Scientists have been debating the efficacy of antidepressants for decades. The latest paper to throw its hat into the ring concludes that there is little evidence to show that they perform better than placebos.

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A re-analysis of a meta-analysis says that antidepressants lack evidence.

In 2017, around 17.3 million adults in the United States experienced an episode of major depression.

Alongside talking therapies such as psychotherapy, many people with depression take antidepressants.

According to the Centers for Disease Control and Prevention (CDC), a 2011–2014 survey found that 12.7% of U.S. individuals aged 12 or above had taken antidepressant medication in the previous month.

That equates to almost 1 in 8 people.

Of these individuals, one-quarter had been taking antidepressants for at least 10 years.

Although many people use these drugs, there is still a great deal of controversy surrounding how well they work — and studies have generated conflicting results.

To a greater or lesser degree, all the factors below and more have combined to produce a situation where scientists are still not clear whether antidepressants work better than a placebo:

  • Pharmaceutical companies are keen to market the drugs they have spent years designing and testing.
  • Doctors want to provide medication to those with a reduced quality of life.
  • Patients are keen to try anything that might improve their well-being.
  • Journals are more likely to publish studies with positive findings.

The latest analysis to form part of this ongoing battle comes from scientists at the Nordic Cochrane Centre in Denmark. This time, the authors conclude that the current level of evidence in support of antidepressants is not sufficient to prove that they work better than placebo.

The review, which now appears in BMJ Open, is a response to a paper by Dr. Andrea Cipriani and team that The Lancet published in February 2018. In the paper, Dr. Cipriani and team compared the performance of 21 antidepressants.

They set out to “compare and rank antidepressants for the acute treatment of adults with unipolar major depressive disorder,” as a guide for doctors.

Their analysis was the largest of its kind; it included 522 trials and 116,477 participants. The researchers concluded that, among other things, “[a]ll antidepressants were more efficacious than placebo in adults with major depressive disorder.”

For many, these findings were definitive proof that antidepressants work.

However, “[t]he review received widespread media coverage, largely citing it as finally putting to rest any doubts regarding the efficacy of antidepressants,” explain the authors of the latest BMJ Open paper.

Led by Dr. Klaus Monkholm, the authors of the new publication believe that the earlier work by Dr. Cipriani did not address certain biases in the data. Dr. Monkholm and others initially penned a critique in The Lancet in September 2018.

In it, the authors outline a number of issues. For instance, in an ideal study, participants are “blinded.” This means that they do not know whether they are receiving the drug or the placebo.

However, because antidepressants have well-known side effects, it is very difficult to conduct studies wherein participants are adequately blinded; in other words, participants are likely to know that they are in the experimental group rather than the placebo group.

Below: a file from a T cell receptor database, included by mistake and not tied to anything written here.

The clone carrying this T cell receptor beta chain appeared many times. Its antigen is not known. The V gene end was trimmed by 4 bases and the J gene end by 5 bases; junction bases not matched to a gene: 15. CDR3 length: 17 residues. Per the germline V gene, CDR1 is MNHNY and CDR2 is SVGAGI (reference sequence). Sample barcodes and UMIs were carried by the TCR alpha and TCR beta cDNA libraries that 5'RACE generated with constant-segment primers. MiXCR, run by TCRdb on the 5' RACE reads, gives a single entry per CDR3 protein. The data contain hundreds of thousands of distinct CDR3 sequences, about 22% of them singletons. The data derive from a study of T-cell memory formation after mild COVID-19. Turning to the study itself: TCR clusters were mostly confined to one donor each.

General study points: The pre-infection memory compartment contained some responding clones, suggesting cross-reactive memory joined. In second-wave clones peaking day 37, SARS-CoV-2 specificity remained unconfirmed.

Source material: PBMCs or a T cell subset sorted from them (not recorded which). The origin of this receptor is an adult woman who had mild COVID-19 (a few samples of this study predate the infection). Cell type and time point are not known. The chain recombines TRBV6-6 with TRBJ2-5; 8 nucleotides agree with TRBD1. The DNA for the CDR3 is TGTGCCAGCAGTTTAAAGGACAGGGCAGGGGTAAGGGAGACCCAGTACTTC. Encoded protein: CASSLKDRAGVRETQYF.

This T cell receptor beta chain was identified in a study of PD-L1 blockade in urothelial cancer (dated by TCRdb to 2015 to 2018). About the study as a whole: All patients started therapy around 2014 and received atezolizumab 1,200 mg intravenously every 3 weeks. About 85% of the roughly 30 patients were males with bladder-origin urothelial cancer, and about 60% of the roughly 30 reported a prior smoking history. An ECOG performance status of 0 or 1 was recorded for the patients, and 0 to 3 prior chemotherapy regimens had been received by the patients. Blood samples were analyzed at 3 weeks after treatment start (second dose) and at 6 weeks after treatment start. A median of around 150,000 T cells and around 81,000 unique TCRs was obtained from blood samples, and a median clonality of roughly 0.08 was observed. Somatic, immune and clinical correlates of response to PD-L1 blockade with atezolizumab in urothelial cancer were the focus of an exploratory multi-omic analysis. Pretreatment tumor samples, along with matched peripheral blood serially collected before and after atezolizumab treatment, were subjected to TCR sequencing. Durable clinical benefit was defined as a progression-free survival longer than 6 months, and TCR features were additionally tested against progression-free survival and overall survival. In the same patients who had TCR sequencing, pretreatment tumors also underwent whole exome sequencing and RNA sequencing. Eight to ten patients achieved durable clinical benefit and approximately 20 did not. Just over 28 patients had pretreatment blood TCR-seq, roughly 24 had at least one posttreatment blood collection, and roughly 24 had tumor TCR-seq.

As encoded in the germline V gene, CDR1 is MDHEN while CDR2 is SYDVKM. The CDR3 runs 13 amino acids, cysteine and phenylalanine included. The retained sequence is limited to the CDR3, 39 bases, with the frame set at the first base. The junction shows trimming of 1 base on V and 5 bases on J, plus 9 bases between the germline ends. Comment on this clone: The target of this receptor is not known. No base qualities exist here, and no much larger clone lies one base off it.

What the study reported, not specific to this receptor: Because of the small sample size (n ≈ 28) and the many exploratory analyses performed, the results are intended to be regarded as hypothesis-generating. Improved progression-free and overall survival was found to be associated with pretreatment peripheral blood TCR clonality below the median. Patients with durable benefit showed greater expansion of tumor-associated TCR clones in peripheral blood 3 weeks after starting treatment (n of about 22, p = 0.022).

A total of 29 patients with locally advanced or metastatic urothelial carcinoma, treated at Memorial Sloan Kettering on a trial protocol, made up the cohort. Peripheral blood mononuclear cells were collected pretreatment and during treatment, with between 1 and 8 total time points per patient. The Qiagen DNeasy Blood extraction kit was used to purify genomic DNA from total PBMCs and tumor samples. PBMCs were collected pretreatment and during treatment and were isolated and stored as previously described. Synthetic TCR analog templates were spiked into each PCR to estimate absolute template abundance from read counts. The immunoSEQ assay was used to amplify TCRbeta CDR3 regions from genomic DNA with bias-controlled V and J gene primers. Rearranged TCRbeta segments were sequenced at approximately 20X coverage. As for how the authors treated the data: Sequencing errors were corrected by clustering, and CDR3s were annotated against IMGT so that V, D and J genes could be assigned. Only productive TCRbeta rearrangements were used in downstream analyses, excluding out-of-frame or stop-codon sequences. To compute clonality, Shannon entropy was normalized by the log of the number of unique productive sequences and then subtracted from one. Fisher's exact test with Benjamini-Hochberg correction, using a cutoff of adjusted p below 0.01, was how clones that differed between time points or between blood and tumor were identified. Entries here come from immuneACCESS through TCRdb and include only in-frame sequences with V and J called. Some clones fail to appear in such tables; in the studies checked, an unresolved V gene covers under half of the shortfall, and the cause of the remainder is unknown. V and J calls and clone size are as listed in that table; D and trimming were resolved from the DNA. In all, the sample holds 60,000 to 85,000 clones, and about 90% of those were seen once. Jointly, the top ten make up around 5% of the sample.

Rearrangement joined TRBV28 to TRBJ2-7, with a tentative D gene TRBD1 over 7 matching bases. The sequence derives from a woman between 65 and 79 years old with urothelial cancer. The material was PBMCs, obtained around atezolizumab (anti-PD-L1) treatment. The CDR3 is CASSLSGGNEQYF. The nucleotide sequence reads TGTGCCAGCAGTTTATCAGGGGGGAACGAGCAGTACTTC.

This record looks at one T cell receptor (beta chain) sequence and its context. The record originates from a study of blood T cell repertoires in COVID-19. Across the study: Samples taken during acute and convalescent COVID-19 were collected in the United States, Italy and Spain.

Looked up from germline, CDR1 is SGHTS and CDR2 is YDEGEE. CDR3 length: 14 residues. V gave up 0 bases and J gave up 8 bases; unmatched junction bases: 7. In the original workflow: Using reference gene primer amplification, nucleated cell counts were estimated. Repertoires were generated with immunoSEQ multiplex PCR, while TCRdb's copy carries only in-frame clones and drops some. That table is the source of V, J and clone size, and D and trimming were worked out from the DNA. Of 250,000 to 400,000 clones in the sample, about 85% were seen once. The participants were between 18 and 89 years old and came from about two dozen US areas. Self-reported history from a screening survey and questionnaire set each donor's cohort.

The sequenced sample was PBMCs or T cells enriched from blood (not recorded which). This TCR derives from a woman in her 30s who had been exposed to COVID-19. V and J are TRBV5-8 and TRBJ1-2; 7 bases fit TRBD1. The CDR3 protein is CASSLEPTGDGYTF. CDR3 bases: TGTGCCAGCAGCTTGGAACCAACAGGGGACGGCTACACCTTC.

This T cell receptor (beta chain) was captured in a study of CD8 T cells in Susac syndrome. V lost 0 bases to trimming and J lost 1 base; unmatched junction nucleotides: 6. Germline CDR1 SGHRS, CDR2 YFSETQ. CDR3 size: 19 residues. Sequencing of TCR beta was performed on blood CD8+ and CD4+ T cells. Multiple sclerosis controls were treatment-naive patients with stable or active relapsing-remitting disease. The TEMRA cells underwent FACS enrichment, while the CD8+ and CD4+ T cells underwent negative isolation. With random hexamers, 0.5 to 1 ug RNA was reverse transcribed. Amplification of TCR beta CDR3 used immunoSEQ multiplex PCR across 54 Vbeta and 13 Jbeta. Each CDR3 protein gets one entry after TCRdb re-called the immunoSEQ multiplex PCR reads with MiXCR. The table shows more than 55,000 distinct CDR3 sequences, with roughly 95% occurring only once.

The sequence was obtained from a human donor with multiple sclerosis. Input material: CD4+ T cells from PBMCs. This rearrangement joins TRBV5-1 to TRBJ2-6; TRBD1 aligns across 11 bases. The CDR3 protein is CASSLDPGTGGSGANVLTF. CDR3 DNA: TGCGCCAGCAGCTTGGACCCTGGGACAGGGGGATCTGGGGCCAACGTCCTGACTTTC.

Dr. Monkholm and his team believe that Dr. Cipriani did not adequately account for this.

Because so many people use antidepressants, the scientists decided to go beyond the critique. They set out to repeat Dr. Cipriani’s analysis, but this time, they would account for the biases they believe the team missed the first time.

The authors explain that they “aimed to provide a more comprehensive assessment.”

Dr. Monkholm and his team unearthed a range of concerns in the original Lancet analysis. Below, we have outlined just a few.

Firstly, in the original paper, Dr. Cipriani and his team reported that they followed the protocol set out in the Cochrane Handbook for Systematic Reviews of Interventions — the gold standard approach to these types of analysis.

However, Dr. Monkholm points out occasions where their work deviated from these guidelines.

The new BMJ Open paper also explains how Dr. Cipriani’s work did not adequately address publication bias. The authors write:

Publication bias of antidepressant trials is pervasive and distorts the evidence base. Many industry funded antidepressant trials remain unpublished or are inadequately reported.”

They continue, “Cipriani et al. included 436 published and 86 unpublished studies, but as many as a thousand antidepressant studies may have been conducted.”

Overall, Dr. Monkholm argues that the studies involved in the meta-analysis had short durations and were therefore not necessarily applicable to people who take antidepressants for years.

Also, effect sizes were relatively small, and although statistically significant, they may not be clinically significant.

The authors also note that in the groups that took antidepressants, there were relatively high drop out rates in many of the studies. According to the authors, this suggests “that the benefits of antidepressants may not outweigh the harms.”

Alongside flaws in the analysis, the authors also claim that “their results were nontransparently presented.” This meant that it was not possible to work out how some of the analyses were conducted.

Taken together, the evidence does not support definitive conclusions regarding the efficacy of antidepressants for depression in adults, including whether they are more efficacious than placebo for depression.”

Although the authors do not claim that antidepressants do not work, they conclude that the evidence is still not strong enough. They call for larger, longer, more rigorous studies. A question as crucial as this is likely to receive ongoing attention.